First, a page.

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Lawrence Ramnath

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EMBA in Energy Alumni Spotlight: Lawrence Ramnath

Headshot of Lawrence Ramnath

Lawrence Ramnath earned his EMBA in Energy in 2017 as a member of Class 6. Based in Houston, Lawrence works at BP as senior manager of health, safety and environment and low carbon for the world regions. 

Why did you choose the EMBA in Energy program at OU?  

The OU EMBA program was unique and attractive in several ways: 

•It was specifically designed to help energy professionals progress their career into senior leadership roles. 

•The curriculum was wholly focused on the energy industry. 

•The program was mostly virtual, providing working professionals with greater flexibility to complete the coursework. 

•The duration was only 16 months (which was much more appealing than some of the competing 24-month programs with weekend classes). 

•The faculty who supported the program were very qualified academically and as industry leaders. 

•It was an executive program that presented many opportunities for the cohort to learn from each other’s experiences.  

Overall, the OU EMBA program was a well-refined product that made positive, impactful change to my career and exceeded my expectations.  

What was your favorite or the most valuable aspect of the EMBA program and why?  

My favorite part of the EMBA program was the curriculum. The program courses not only inspired genuine interest but were critical to any energy leader wanting to enhance their career and generate value for the business they represented. The material was current and prolific; it explored the breadth and depth of relevant energy issues, and there was a strong focus toward successfully managing future energy challenges, opportunities and trends.  

In addition, there was an underlying professional coaching aspect of the program that helped each individual leverage their strengths and present their best self to navigate their future career. This was an invaluable experience that complemented every other aspect of the OU EMBA in energy.  

How has earning your EMBA affected your career?  

Since completing my EMBA, I am grateful to have been promoted in several ways. Firstly, within one year of completing the program I successfully achieved a senior leader position at the company where I work. This was a promotion into a technical leadership role aligned with my career core-discipline. During the interview process, I incorporated the knowledge gained from “Module 2 – Organizational Behavior” into the conversation, which thoroughly impressed the panel and contributed to my attaining the role. Secondly, my confidence with financial statements because of “Module 3 – Accounting II,” and greater understanding of quality leadership as a result of “Module 9 – Negotiation and Leadership,” promoted my professional visibility and improved my career networking amongst certain business resource groups and company executives. Thirdly, I was asked to lead one of the most interesting and important projects in my career regarding the use of data analytics to directly improve business performance based on the knowledge gained from “Module 4 – Quantitative Methods and Models.”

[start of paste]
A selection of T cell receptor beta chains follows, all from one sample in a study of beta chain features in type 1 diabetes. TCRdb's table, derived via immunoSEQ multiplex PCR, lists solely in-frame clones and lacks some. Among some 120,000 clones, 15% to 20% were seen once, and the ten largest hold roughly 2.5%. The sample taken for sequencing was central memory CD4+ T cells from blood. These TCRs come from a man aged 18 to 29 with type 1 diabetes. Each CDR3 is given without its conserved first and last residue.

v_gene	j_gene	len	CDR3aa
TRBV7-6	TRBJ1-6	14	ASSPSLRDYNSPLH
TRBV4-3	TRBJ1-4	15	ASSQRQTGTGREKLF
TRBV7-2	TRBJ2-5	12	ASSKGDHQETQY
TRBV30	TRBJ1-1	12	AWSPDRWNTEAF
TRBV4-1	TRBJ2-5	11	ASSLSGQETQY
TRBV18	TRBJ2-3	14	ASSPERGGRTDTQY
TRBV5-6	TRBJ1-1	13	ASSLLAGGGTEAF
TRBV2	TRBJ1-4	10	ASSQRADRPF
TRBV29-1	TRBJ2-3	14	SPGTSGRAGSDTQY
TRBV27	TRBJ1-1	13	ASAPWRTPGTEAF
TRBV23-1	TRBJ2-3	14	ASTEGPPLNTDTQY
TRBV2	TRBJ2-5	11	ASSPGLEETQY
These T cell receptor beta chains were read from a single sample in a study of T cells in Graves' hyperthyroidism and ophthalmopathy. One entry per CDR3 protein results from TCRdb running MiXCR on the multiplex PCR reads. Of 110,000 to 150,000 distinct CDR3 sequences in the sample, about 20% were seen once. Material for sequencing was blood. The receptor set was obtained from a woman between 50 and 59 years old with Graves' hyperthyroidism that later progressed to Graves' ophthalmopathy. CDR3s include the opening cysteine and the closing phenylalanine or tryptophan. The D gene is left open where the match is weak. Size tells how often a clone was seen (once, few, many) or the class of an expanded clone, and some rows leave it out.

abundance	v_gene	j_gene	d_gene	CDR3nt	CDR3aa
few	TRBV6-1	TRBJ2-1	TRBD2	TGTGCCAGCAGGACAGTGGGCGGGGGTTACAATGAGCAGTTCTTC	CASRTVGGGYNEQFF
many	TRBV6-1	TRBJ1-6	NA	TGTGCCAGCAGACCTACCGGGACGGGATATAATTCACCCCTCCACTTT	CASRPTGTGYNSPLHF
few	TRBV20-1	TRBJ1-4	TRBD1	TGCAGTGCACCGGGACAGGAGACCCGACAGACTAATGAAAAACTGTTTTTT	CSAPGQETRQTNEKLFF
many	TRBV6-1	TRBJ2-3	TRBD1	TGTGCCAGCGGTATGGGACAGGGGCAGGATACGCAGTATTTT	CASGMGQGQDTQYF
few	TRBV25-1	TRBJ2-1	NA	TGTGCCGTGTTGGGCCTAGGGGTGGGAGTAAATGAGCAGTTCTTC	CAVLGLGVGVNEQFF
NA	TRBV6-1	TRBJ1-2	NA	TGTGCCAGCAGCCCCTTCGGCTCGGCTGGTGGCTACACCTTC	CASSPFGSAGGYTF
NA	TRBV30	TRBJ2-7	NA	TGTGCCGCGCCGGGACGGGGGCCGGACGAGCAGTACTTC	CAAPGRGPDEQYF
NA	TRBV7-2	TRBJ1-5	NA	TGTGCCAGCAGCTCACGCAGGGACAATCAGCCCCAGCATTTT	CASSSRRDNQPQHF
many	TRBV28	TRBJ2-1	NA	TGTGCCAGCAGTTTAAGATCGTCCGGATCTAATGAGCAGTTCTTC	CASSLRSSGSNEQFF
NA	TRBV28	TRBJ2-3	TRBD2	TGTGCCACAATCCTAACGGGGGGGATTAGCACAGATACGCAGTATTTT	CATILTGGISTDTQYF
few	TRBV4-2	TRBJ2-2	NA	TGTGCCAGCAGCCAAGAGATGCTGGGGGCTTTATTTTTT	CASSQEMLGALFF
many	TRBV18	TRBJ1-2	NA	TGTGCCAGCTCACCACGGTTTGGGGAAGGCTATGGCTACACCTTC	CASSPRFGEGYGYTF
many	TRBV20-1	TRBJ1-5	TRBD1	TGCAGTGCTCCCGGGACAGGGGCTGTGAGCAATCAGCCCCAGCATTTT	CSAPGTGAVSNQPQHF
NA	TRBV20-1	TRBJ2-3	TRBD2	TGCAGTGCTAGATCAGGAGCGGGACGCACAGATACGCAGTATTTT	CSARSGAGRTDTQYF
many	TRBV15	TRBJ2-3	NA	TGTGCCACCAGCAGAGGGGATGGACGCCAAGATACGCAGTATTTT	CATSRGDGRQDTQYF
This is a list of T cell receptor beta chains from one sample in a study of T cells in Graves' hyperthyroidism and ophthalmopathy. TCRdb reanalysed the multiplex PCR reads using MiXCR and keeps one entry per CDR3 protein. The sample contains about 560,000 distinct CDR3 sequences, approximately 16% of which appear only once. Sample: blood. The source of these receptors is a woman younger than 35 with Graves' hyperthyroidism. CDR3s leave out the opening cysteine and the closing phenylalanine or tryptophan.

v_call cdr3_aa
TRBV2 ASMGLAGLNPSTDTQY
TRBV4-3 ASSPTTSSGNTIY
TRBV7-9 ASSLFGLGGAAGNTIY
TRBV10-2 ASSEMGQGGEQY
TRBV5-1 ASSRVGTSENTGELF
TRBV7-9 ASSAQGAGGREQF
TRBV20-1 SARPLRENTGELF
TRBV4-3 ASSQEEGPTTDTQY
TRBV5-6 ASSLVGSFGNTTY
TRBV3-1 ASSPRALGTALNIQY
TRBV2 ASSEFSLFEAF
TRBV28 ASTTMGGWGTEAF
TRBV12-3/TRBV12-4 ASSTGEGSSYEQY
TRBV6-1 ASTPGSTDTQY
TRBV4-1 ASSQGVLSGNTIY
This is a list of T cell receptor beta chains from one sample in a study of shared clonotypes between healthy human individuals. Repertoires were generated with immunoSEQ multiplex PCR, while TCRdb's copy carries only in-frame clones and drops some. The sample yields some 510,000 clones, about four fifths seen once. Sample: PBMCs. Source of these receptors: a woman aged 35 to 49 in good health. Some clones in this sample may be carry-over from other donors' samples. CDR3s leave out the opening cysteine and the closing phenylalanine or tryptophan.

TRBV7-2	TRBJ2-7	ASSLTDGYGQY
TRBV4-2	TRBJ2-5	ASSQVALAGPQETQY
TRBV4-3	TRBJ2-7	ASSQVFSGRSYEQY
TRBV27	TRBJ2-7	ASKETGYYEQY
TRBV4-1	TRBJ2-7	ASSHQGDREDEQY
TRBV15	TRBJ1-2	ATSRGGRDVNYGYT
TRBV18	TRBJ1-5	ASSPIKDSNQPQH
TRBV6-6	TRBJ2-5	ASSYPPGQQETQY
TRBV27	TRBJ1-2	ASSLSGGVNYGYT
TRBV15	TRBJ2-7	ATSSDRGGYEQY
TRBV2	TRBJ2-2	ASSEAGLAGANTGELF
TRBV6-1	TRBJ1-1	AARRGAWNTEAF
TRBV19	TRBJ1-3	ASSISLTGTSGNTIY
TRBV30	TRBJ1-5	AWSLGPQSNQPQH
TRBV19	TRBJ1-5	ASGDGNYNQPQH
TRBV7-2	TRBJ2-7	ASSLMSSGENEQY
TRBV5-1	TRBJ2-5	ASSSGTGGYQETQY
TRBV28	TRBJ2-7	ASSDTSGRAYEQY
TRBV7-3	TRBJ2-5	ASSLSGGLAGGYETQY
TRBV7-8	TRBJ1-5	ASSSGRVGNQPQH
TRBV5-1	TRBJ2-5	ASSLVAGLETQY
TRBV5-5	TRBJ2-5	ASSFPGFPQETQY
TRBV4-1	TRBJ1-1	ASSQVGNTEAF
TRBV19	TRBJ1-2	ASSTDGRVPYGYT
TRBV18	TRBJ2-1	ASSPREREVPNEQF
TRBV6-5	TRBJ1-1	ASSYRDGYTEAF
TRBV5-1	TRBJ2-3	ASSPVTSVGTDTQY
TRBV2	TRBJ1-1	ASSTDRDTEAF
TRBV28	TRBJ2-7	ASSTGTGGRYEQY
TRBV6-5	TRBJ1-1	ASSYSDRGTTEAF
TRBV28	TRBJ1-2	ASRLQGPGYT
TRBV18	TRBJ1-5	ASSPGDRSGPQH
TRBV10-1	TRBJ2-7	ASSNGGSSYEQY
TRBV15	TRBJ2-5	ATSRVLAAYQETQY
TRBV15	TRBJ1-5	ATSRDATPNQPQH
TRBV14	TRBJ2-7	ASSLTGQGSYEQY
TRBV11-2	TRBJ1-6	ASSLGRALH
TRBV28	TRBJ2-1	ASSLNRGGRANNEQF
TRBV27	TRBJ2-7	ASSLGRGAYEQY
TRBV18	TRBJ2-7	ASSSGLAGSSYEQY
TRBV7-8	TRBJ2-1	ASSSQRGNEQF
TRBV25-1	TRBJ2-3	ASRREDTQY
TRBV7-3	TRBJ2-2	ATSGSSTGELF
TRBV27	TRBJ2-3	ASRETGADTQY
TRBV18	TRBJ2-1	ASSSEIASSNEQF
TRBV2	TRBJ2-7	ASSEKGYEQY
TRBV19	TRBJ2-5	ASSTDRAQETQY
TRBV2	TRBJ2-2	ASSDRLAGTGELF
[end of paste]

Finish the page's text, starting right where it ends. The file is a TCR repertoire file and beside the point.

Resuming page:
Finally, after a recent major company reorganization, I was placed in a new role and in a new discipline. Rather than view this as a career negative, I leveraged the wisdom from my executive career coaching sessions to accept this as an opportunity to refine myself into a more diverse leader and offer my capabilities to a new part of the company. This allowed me to better adjust to the changes, navigate the new career path, and perform to the high standard that I was accustomed.  

What advice do you have for navigating change and uncertainty in today’s energy market?  

I’m not sure if I have advice, but I can share some thoughts on the matter. A career or business in energy can be viewed as a long game. The word “long” is used deliberately given that our industry is over 150 years old and both change and uncertainty could be considered commonplace. Through my brief 20-year career I have seen aberrations in commodity prices due to geopolitical conflicts, natural disasters, market crashes, emerging economies and, most recently, a global pandemic. Yet, despite the times of instability, normalizing forces in the market are constantly at work to return us to a somewhat steady position. Therefore, a practice of patience versus panic may be a better approach to preserving our mental health, careers and businesses during difficult times.  

The word “game” is used deliberately given that we need to constantly think ahead and formulate our next move to survive the everchanging landscape. We need to be intelligent, resourceful, resilient and well-versed in the rules. We need to know who can support us and how, then collaboratively work with them to achieve differentiating results that are mutually beneficial. At times, we may need to change our strategy, employ different tactics, take a break or ask for help, view things from a different perspective, or fold and start a new game altogether. Regardless of what the game brings, always remember to take care of yourself, make your family and loved ones a priority, and know that you are not alone through the difficulties.